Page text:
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a half, the great house of Bec poured forth learned, able, and pious men, who rose to the highest places in the Church : one pope, Alexander II.; two arch- The fame of bishops of Canterbury, Anselm and Theobald ; William Bonne Ame, Archbishop of Rouen; Ivo, Bishop of Chartres; Ernost and Gundulf, Bishops of Rochester ; Fulle, Bishop of Beauvais; Richard and Geoffrey, Bishops of Evreux; Gilbert Crispin, Abbot of Westminster, the biographer of Herluin ; Paul, Abbot of St. Alban's, the nephew or, as some said, the son of Lanfranc.

Lanfranc began his work as prior about 1045, and carried it on for about twenty years, which were probably the happiest of his life. Many churches tried to get him for abbot or bishop; the Pope, Nicholas II., tried to entice him to Rome, and sent two of the emperor's chaplains and two of his own to be instructed by him, but he could not be induced to leave Bec. His work there was thoroughly congenial to him. In addition to teaching, he spent much time in correcting texts of manuscripts, revising the work of his copyists, and collecting books for the library.1

An incident which threatened to bring his happy life at Bec to an abrupt conclusion, turned out to be only the beginning of a new career of greatness. Lanfranc had his enemies. Some of the coarse and ignorant clergy in Normandy, on the estates belonging to the monastery, resented the higher standard of living and learning which he endeavoured to introduce. And his unpopularity was increased by his sarcastic wit. His adversaries succeeded his prejudicing the mind of Duke William against him. William had married Matilda, daughter of Baldwin, Count of Flanders, regardless of the fact that she was within the forbidden degrees of marriage, and equally regardless of the censures which the Church pronounced upon the union. The interdict laid upon the whole duchy by the pope was unheeded.

William was

A crisis.

1 In the library of Alençon is a manuscript copy of the Collations of Cassian, written on 142 parchment leaves, folio size, in a hand of the eleventh or early twelfth century, and at the top of the last page in the same hand as the rest of the work, are the words, Huc usque correxi." Above them in somewhat paler ink and in a different hand, is the name “ Lanfrancus." Up to the seventeenth century the book was in the library of the Benedictines of Saint Martin at Seez.


informed that the Prior of Bec had publicly denounced the
marriage. The duke commanded him to quit Normandy,
and ordered the home-farm of the monastery to be destroyed
by fire.

Amidst the lamentations of the brethren Lanfranc departed
from his beloved home. He rode upon a lame horse, the

only one that the monastery could furnish, accomMeeting of Lanfranc and panied by a single attendant. On his way, passing

near the court of William, he met the duke himself, who asked him whither he was going. “I am going out of the province, in accordance with your order," replied Lanfranc, in a cheerful tone, “and if you will kindly give me a better horse, I will obey your command more speedily.” The bold, good-humoured answer made a favourable impression on the duke. They entered into friendly conversation, and the result was a complete reconciliation on the basis of a mutual agreeInent. Lanfranc undertook to plead the cause of William at the Papal Court, and William promised on his side to restore the prior to his office, and to make good the damaged property of the house. William and Lanfranc were astute men, and no doubt in the interview each took the measure of the other's character. Lanfranc could see in the duke a man of inflexible will, whom it would be unwise to provoke and useless to resist. William could discern in the subtle and learned Italian a valuable counsellor in the administration of affairs, civil as well as ecclesiastical.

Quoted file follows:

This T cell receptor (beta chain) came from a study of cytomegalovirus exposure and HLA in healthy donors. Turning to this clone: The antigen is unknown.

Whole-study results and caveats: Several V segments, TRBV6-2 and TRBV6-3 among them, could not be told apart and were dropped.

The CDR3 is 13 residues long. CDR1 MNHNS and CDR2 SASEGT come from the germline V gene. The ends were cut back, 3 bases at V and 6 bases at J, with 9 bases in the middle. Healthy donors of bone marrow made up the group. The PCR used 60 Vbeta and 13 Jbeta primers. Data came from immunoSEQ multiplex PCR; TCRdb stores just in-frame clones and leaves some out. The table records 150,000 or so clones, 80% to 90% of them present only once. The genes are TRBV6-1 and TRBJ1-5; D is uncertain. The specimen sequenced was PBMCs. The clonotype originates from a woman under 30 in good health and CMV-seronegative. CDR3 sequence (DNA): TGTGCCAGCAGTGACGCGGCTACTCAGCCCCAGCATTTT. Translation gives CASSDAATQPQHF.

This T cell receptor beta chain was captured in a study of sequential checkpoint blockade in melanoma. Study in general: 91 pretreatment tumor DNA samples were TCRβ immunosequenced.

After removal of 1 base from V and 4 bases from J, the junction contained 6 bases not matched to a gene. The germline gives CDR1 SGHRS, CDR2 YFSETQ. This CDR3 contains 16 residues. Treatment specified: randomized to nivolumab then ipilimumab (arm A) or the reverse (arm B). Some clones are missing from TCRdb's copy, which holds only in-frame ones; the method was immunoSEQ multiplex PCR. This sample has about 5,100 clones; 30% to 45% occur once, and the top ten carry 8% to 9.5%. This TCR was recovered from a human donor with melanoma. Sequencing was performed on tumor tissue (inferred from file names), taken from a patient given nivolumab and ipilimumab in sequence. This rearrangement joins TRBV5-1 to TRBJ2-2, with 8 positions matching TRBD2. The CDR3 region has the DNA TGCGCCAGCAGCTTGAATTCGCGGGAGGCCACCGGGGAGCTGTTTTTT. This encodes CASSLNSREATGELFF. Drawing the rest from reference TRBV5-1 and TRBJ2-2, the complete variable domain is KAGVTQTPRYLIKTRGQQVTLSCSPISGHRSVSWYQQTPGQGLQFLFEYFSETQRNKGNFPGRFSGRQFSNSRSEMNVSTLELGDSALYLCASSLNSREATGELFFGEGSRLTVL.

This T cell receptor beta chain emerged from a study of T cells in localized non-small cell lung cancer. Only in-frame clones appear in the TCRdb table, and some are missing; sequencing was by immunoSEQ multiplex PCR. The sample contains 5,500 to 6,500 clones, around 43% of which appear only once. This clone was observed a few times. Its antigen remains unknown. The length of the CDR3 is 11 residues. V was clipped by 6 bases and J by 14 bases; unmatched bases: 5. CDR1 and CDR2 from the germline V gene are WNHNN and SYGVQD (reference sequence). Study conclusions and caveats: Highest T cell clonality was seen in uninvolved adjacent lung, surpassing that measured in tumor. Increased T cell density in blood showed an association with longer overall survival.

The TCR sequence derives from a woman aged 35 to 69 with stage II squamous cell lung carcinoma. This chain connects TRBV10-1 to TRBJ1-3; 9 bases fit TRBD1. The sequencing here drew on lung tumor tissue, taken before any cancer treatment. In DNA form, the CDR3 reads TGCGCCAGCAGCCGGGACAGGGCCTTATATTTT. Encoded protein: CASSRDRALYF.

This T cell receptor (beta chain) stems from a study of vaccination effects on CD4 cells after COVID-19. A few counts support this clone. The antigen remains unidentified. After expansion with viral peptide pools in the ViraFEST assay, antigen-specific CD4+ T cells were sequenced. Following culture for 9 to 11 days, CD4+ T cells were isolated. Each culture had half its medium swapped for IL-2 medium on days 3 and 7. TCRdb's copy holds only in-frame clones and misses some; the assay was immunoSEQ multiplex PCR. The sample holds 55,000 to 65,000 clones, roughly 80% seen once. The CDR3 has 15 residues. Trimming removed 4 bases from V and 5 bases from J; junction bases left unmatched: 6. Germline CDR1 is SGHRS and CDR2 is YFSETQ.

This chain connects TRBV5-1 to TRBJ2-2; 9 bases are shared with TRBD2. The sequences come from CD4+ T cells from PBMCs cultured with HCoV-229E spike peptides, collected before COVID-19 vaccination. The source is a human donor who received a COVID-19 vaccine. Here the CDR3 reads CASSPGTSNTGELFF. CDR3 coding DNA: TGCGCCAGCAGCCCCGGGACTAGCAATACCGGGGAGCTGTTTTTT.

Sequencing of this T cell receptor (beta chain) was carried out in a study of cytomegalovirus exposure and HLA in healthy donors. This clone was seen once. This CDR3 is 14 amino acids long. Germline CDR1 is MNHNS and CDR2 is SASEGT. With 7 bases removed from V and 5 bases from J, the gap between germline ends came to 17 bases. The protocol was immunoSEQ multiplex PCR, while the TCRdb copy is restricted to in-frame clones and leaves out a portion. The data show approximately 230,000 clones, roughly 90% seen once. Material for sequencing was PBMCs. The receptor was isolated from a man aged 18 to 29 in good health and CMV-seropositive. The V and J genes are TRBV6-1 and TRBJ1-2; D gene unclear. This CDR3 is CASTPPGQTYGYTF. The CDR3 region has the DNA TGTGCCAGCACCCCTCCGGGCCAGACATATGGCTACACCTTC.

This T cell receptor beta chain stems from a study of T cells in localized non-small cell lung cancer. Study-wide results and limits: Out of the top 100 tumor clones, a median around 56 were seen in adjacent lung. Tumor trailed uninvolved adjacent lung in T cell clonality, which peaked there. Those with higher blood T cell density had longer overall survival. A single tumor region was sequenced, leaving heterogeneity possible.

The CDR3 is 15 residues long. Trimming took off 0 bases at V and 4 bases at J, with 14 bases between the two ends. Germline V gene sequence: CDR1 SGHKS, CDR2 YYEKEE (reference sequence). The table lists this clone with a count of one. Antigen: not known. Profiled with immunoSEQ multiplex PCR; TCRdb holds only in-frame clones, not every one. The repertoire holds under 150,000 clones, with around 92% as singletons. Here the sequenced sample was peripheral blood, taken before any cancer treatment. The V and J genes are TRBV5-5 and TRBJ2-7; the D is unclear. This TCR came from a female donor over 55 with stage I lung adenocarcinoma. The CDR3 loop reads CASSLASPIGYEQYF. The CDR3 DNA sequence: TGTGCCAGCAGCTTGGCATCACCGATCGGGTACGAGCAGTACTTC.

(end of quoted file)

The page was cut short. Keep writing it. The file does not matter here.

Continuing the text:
The return of Lanfranc to Bec was welcomed with the ringing of bells and singing of “Te Deum." Soon afterwards

he took his journey to Rome, and fulfilled his reinstated. promise by pleading the cause of the duke. The

pope, Leo IX., had to choose between a dangerous adversary or a powerful ally. And he knew from his experience of the Normans in Apulia and Sicily, Robert Wiscard, and Richard his brother-in-law, what manner of men Normans

He knew that beneath a semblance o respect for his office and regard for religious observances, ther was concealed a resolute spirit which would not brook bein thwarted or controlled, and that his wisest course was to mak the best terms he could with them. Lanfranc could represer to the pope that Duke William was a man cast in the sam


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Lanfranc at


mould as the sons of Tancred of Hauteville, and that he was the most powerful prince in the north of Europe, ruling a compact and well-ordered territory. He may, perhaps, even have hinted at his possible claim some day to the throne of England. At any rate, the pope learned that he would be ill advised to quarrel with such a potentate. On the other hand, it would accord well with the dignity and pretensions of the Roman see to grant a dispensation in the case of so mighty a personage, only prescribing the terms on which it should be given. The papal sanction, therefore, was given to the union of William and Matilda, on condition that they founded two monasteries in Normandy.

Such was the issue of Lanfranc's mission. He earned the gratitude alike of William and of the pope. He became from that moment the intimate friend and counsellor of the duke, who henceforth did nothing of importance without consulting him.